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Shrimp by-product hydrolysate induces intestinal myotropic activity in European seabass (Dicentrarchus labrax)
- Leduc, A., Hervy, M., Rangama, J., Delépée, R., Fournier, V., Henry, J.
- Aquaculture 2018 v.497 pp. 380-388
- Dicentrarchus labrax, Litopenaeus vannamei, byproducts, diet, digestive tract, feces, feed conversion, fish, fish culture, fish feeds, fish meal, hemocyanin, hydrolysates, in vitro studies, intestines, mass spectrometry, peptides, reversed-phase high performance liquid chromatography, sequence homology, shrimp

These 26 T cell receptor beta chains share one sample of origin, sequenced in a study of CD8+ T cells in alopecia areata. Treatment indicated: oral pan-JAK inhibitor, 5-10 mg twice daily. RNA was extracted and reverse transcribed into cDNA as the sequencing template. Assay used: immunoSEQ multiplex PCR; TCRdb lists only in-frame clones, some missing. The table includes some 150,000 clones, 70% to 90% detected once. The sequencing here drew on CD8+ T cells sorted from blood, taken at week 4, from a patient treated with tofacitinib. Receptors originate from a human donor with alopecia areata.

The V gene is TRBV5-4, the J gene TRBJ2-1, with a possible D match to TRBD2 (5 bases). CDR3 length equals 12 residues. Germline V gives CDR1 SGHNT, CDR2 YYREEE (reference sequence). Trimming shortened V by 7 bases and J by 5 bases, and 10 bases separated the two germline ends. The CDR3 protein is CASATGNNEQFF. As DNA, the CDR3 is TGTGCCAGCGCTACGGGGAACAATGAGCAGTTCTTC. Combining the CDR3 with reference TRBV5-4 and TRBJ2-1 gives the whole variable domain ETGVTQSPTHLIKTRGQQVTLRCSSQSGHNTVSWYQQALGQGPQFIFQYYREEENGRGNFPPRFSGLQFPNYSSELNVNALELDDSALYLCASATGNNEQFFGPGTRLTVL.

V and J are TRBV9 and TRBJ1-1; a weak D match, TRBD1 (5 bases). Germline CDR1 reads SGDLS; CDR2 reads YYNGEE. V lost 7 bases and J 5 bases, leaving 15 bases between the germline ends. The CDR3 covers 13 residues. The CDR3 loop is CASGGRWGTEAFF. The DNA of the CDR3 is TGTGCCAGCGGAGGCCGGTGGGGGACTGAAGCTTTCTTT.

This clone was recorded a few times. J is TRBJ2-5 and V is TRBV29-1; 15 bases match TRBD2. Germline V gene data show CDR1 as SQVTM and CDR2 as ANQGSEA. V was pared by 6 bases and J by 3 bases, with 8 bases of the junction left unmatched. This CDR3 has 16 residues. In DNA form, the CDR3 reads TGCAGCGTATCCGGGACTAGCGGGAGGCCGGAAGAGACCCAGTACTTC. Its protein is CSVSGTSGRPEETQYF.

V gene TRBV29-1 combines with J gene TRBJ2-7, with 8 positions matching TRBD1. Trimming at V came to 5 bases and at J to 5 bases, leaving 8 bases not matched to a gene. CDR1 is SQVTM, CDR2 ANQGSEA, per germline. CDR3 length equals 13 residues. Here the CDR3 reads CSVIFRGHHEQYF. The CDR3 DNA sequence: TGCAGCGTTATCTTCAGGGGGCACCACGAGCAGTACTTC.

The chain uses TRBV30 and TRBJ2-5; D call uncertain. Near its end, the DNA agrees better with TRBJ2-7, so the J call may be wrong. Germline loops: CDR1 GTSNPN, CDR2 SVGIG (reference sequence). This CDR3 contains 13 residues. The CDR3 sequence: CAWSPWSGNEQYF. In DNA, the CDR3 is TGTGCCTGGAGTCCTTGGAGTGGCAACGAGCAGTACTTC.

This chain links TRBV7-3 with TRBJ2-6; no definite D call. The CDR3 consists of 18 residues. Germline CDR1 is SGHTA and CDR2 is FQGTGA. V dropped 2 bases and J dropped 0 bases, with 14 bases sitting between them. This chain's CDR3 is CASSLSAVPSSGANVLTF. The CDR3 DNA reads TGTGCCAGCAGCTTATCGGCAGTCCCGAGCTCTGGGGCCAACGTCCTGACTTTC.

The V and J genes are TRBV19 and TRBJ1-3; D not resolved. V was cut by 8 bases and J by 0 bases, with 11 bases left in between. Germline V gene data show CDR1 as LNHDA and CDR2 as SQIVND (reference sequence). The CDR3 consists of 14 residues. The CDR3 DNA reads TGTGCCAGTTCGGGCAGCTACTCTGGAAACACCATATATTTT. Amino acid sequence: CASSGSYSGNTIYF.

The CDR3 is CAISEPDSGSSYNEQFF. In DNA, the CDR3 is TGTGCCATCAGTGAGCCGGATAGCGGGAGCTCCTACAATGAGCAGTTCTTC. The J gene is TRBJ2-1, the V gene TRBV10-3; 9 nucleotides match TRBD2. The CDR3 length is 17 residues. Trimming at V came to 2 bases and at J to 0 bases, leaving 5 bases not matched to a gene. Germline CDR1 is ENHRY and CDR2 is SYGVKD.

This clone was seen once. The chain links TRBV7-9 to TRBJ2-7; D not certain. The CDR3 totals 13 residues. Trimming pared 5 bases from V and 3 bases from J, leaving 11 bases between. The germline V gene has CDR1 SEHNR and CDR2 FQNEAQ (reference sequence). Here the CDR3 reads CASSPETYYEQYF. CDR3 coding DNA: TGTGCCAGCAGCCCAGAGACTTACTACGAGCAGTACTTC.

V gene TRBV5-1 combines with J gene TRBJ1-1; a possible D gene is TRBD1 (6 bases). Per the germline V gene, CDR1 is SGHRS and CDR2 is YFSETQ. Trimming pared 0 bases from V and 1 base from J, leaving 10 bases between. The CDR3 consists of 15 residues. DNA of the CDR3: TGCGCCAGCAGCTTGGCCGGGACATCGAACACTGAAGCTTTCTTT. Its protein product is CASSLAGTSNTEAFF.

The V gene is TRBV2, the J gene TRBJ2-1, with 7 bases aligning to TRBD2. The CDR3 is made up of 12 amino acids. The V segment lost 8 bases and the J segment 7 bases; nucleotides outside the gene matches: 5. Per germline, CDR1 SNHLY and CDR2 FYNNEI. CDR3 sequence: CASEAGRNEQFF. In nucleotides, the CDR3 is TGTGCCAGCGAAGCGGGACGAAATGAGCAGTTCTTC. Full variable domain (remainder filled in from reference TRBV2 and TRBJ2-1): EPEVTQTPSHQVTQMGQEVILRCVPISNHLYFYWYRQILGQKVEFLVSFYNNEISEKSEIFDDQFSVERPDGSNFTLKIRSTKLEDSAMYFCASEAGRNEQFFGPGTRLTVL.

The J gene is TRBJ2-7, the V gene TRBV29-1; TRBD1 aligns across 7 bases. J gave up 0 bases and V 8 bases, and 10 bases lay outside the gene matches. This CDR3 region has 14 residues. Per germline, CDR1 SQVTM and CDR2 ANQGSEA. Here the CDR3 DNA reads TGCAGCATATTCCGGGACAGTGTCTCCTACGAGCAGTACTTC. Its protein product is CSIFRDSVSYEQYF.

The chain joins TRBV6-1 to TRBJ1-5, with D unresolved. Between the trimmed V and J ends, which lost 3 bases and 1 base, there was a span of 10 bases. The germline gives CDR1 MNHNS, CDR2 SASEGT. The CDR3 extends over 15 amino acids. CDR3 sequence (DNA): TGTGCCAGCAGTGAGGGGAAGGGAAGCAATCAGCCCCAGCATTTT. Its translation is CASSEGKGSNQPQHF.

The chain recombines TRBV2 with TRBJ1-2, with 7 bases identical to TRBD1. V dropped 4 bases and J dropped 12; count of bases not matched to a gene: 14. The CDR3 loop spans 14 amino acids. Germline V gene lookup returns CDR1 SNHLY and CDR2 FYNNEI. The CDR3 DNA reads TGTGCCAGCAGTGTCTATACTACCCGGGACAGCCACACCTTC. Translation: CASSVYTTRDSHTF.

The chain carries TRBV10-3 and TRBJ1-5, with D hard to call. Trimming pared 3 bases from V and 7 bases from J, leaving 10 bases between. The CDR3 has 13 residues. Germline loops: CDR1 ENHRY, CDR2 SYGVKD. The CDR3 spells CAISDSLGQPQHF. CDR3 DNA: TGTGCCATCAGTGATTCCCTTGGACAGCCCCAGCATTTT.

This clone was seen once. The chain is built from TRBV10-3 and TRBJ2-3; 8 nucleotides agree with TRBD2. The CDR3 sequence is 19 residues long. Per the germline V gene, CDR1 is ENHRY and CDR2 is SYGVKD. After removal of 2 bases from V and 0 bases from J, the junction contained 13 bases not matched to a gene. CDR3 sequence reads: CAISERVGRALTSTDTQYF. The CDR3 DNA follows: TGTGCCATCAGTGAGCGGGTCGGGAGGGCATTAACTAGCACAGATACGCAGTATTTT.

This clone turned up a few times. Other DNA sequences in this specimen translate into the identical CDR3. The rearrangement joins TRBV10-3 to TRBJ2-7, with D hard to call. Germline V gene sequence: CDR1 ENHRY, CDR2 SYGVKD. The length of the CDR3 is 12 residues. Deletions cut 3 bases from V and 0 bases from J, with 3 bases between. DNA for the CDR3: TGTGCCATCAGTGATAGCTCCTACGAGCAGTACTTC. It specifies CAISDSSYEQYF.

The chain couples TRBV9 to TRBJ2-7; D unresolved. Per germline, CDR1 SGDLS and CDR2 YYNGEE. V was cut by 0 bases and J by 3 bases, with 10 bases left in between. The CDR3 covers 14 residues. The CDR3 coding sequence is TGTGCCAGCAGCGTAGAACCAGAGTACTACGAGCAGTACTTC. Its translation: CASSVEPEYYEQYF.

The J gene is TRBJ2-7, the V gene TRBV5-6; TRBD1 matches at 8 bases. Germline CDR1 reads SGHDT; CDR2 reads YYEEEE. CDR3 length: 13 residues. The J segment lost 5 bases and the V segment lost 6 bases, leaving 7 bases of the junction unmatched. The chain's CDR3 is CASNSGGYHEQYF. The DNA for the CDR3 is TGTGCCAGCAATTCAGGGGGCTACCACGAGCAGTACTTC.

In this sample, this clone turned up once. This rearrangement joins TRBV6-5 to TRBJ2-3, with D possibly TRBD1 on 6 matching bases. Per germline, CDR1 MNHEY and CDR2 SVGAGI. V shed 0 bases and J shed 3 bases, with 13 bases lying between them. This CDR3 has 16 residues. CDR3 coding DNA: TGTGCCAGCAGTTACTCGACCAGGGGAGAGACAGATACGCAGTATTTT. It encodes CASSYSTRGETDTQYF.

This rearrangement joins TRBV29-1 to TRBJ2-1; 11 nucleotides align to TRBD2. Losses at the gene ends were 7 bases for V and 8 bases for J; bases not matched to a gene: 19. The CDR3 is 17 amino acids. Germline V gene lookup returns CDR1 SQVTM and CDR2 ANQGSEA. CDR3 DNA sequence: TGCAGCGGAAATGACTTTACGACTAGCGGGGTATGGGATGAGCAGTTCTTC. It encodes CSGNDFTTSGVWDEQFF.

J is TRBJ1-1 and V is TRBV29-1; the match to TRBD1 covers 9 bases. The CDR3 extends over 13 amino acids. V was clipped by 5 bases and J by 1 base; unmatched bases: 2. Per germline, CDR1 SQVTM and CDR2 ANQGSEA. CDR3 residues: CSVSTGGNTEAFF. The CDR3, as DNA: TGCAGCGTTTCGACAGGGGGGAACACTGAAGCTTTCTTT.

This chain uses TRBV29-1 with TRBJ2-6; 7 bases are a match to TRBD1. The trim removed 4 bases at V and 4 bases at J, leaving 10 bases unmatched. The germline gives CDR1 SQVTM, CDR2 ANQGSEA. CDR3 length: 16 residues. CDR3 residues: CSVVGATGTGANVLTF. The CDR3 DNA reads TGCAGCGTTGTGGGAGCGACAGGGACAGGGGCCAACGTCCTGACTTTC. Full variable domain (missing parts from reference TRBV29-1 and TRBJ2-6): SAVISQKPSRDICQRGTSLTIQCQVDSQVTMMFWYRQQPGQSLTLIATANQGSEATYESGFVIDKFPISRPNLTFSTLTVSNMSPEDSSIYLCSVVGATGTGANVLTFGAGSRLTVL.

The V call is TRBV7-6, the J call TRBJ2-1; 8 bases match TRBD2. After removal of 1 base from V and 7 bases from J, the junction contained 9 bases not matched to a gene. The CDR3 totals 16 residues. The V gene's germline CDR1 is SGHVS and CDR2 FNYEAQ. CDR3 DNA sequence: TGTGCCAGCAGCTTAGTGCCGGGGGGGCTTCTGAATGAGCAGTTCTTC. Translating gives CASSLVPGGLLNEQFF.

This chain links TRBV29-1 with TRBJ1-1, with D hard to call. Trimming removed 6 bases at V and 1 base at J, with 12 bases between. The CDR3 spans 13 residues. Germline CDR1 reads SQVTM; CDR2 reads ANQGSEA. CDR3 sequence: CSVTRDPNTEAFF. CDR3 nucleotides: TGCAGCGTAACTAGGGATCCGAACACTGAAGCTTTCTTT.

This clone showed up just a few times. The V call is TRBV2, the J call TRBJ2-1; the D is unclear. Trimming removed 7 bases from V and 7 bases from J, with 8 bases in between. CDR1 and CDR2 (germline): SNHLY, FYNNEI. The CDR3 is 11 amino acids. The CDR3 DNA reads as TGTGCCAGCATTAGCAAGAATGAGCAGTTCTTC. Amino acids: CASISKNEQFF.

- The transit time of feed through the digestive tract of fish is very important in fish culture because it can impact fish feeding rates and growth rates, and feed utilization. We identified a myotropic peptide in a shrimp (Litopenaeus vannamei) hydrolysate used in aquaculture fish feeds. It is a new pentapeptide (KNPEQ) cleaved from crustacean hemocyanin, that does not share sequence homology with peptides known to have myotropic activity in fish. We monitored the effect of this hydrolysate in European seabass (Dicentrarchus labrax), (i) in vivo during a feeding trial with low fish meal diets including shrimp hydrolysate, and (ii) in vitro on isolated intestine perfused with hydrolysate extracts. The dietary shrimp hydrolysate accelerated feces emission and led to contractions in perfused intestine. Different steps of purification of shrimp hydrolysate by reverse phase high performance liquid chromatography coupled with intestine in vitro assay were applied in order to purify the myotropic peptide. The sequence of the peptide was determined using both Edman degradation and mass spectrometry fragmentation. We confirmed then in vitro that the KNPEQ-mimetic peptide stimulated the contraction of the intestine in a transient manner at concentrations of 1 and 10 μM, and for >10 h at a concentration of 100 μM.